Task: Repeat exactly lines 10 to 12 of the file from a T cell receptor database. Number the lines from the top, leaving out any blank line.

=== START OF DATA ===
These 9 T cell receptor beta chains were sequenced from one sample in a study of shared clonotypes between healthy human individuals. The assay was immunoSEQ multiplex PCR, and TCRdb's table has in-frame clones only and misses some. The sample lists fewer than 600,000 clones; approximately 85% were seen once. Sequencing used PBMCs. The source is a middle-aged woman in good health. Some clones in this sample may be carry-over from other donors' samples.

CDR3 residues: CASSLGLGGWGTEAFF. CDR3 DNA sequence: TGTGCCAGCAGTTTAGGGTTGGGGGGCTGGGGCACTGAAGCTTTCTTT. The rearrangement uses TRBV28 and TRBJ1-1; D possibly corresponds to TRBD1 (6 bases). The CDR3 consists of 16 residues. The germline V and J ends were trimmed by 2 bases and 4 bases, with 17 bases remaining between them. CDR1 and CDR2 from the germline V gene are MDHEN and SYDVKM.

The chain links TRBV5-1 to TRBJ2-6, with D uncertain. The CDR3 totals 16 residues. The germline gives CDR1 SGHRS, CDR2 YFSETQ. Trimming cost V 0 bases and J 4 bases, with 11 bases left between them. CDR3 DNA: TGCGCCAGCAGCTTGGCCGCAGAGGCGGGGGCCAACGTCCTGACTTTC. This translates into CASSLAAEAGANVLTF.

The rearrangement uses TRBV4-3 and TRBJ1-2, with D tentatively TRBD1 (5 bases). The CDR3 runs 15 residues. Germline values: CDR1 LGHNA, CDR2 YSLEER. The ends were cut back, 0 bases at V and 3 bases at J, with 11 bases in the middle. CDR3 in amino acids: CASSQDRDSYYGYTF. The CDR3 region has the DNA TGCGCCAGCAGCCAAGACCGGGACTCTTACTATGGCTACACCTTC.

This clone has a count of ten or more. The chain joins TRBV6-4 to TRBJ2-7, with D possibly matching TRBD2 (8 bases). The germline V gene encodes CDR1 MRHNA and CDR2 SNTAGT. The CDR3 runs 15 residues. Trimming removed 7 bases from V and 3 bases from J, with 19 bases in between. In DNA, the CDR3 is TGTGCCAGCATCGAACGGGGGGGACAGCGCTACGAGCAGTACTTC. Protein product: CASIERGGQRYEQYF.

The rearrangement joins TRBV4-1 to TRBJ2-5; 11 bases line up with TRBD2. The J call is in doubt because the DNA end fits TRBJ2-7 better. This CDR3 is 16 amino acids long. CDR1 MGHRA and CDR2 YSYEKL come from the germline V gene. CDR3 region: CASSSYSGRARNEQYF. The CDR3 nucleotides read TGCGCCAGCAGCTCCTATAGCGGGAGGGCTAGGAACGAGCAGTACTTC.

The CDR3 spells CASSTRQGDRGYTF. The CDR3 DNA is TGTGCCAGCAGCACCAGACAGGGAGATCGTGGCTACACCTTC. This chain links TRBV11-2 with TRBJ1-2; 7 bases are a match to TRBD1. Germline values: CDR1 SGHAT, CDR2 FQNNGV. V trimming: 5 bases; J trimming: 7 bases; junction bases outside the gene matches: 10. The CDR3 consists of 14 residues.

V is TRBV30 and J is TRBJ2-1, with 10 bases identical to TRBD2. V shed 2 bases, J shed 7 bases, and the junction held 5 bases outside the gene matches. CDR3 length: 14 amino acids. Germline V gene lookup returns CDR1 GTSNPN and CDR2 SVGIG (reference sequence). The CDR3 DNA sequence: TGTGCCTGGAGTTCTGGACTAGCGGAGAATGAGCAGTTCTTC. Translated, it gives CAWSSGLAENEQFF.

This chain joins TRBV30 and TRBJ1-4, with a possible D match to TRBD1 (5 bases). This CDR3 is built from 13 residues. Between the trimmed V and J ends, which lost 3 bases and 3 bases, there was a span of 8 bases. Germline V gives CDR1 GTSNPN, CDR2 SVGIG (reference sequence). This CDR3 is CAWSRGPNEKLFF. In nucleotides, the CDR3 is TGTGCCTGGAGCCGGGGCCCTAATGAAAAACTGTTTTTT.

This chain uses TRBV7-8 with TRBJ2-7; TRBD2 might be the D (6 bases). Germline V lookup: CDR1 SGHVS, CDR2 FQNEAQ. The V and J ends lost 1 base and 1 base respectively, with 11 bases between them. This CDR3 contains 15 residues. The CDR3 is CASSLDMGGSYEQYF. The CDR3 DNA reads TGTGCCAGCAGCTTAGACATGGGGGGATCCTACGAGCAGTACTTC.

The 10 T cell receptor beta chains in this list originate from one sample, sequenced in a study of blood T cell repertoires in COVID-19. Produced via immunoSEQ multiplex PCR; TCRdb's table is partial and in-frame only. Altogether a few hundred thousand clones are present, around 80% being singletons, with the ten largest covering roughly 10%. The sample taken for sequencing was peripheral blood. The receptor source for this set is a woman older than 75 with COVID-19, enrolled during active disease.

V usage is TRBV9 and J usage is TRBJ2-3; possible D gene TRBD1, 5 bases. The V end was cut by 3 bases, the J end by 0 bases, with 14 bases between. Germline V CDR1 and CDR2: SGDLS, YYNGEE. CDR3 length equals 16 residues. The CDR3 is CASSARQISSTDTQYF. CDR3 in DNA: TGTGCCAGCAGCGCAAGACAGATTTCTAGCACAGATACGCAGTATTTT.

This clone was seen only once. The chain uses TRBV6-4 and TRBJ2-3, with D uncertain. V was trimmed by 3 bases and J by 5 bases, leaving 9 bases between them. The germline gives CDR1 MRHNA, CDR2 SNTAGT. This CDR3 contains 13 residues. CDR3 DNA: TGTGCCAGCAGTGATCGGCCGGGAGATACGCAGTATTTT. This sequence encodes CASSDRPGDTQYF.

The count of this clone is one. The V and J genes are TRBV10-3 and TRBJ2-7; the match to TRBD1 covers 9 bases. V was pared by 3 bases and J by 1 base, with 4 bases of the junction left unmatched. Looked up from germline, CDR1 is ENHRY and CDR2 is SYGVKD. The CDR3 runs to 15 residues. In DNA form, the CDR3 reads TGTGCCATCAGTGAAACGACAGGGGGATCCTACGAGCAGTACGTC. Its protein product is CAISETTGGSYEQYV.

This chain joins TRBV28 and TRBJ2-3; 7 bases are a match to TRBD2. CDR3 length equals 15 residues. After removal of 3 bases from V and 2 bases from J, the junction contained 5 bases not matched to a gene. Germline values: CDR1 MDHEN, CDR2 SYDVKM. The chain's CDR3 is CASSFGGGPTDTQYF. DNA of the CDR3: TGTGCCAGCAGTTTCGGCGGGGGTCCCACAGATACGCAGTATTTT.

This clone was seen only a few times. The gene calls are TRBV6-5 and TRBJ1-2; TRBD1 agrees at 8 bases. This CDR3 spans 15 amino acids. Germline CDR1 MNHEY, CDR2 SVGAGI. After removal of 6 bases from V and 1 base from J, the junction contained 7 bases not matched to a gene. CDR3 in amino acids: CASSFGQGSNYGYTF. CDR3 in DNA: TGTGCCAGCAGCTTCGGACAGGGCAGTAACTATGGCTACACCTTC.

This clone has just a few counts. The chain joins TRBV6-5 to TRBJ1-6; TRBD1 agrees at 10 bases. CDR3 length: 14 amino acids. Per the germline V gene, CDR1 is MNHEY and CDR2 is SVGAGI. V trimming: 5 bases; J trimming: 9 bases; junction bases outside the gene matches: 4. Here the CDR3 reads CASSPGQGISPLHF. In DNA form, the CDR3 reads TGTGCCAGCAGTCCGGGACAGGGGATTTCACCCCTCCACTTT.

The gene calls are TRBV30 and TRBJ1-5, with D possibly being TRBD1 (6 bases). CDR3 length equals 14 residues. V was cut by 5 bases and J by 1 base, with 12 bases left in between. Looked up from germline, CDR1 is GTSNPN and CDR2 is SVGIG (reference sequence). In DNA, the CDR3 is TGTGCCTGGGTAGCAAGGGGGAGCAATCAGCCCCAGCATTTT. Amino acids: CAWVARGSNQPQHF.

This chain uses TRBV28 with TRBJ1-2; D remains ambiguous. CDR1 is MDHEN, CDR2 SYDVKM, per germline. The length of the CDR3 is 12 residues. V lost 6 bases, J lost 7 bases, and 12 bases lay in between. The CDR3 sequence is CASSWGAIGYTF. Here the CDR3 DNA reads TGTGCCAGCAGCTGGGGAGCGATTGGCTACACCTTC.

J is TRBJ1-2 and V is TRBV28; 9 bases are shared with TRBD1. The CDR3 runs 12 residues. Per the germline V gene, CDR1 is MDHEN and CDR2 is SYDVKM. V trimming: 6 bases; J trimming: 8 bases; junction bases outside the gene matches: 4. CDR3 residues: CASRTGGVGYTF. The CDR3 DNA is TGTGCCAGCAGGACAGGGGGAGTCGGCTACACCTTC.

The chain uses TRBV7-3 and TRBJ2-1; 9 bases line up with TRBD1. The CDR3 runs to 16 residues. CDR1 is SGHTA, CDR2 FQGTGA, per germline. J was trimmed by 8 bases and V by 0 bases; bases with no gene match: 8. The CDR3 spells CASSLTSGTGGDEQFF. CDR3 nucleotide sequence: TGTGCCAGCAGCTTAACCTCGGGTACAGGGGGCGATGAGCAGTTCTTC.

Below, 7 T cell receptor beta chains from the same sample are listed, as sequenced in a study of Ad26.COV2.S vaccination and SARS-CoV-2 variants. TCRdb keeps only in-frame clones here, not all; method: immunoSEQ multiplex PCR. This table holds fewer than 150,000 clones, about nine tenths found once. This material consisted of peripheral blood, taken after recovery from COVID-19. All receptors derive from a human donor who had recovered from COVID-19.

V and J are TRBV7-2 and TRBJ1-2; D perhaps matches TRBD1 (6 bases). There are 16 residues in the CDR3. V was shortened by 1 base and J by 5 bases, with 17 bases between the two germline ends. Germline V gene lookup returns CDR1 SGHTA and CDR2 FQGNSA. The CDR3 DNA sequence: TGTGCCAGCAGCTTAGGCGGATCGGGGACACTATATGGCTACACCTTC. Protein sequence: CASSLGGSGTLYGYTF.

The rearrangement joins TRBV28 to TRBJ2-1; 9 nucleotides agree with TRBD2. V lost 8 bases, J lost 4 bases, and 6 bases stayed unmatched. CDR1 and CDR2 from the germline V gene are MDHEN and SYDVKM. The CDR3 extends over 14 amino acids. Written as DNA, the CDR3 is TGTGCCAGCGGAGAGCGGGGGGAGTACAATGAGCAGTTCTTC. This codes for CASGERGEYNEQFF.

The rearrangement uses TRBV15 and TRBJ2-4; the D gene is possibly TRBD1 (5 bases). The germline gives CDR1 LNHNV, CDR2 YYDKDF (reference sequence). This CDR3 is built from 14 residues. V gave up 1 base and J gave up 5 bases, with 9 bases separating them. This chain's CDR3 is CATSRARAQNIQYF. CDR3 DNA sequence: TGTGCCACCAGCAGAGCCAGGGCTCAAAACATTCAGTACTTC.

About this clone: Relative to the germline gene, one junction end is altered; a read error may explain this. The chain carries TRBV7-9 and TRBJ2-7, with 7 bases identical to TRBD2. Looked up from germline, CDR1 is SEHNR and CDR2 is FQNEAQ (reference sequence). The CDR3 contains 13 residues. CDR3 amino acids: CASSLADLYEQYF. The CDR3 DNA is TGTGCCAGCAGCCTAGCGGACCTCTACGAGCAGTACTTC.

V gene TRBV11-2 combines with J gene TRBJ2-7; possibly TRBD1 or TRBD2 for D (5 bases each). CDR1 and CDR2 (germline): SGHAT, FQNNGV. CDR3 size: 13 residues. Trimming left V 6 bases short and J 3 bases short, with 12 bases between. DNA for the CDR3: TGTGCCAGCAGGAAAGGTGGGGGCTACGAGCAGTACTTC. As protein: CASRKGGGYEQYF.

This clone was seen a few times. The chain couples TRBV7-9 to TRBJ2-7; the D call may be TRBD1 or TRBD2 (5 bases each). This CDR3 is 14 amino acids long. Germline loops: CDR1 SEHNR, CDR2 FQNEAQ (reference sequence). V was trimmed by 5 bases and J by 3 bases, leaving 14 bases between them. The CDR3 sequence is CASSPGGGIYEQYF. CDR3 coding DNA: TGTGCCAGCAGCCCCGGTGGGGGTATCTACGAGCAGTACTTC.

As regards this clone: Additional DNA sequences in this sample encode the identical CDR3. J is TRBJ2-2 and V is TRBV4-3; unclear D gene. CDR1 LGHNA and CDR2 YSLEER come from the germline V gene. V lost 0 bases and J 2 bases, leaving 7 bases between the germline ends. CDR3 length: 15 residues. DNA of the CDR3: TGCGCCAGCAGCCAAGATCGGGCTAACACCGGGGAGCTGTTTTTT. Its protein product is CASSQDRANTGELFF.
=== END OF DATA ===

This chain uses TRBV7-8 with TRBJ2-7; TRBD2 might be the D (6 bases). Germline V lookup: CDR1 SGHVS, CDR2 FQNEAQ. The V and J ends lost 1 base and 1 base respectively, with 11 bases between them. This CDR3 contains 15 residues. The CDR3 is CASSLDMGGSYEQYF. The CDR3 DNA reads TGTGCCAGCAGCTTAGACATGGGGGGATCCTACGAGCAGTACTTC.

The 10 T cell receptor beta chains in this list originate from one sample, sequenced in a study of blood T cell repertoires in COVID-19. Produced via immunoSEQ multiplex PCR; TCRdb's table is partial and in-frame only. Altogether a few hundred thousand clones are present, around 80% being singletons, with the ten largest covering roughly 10%. The sample taken for sequencing was peripheral blood. The receptor source for this set is a woman older than 75 with COVID-19, enrolled during active disease.

V usage is TRBV9 and J usage is TRBJ2-3; possible D gene TRBD1, 5 bases. The V end was cut by 3 bases, the J end by 0 bases, with 14 bases between. Germline V CDR1 and CDR2: SGDLS, YYNGEE. CDR3 length equals 16 residues. The CDR3 is CASSARQISSTDTQYF. CDR3 in DNA: TGTGCCAGCAGCGCAAGACAGATTTCTAGCACAGATACGCAGTATTTT.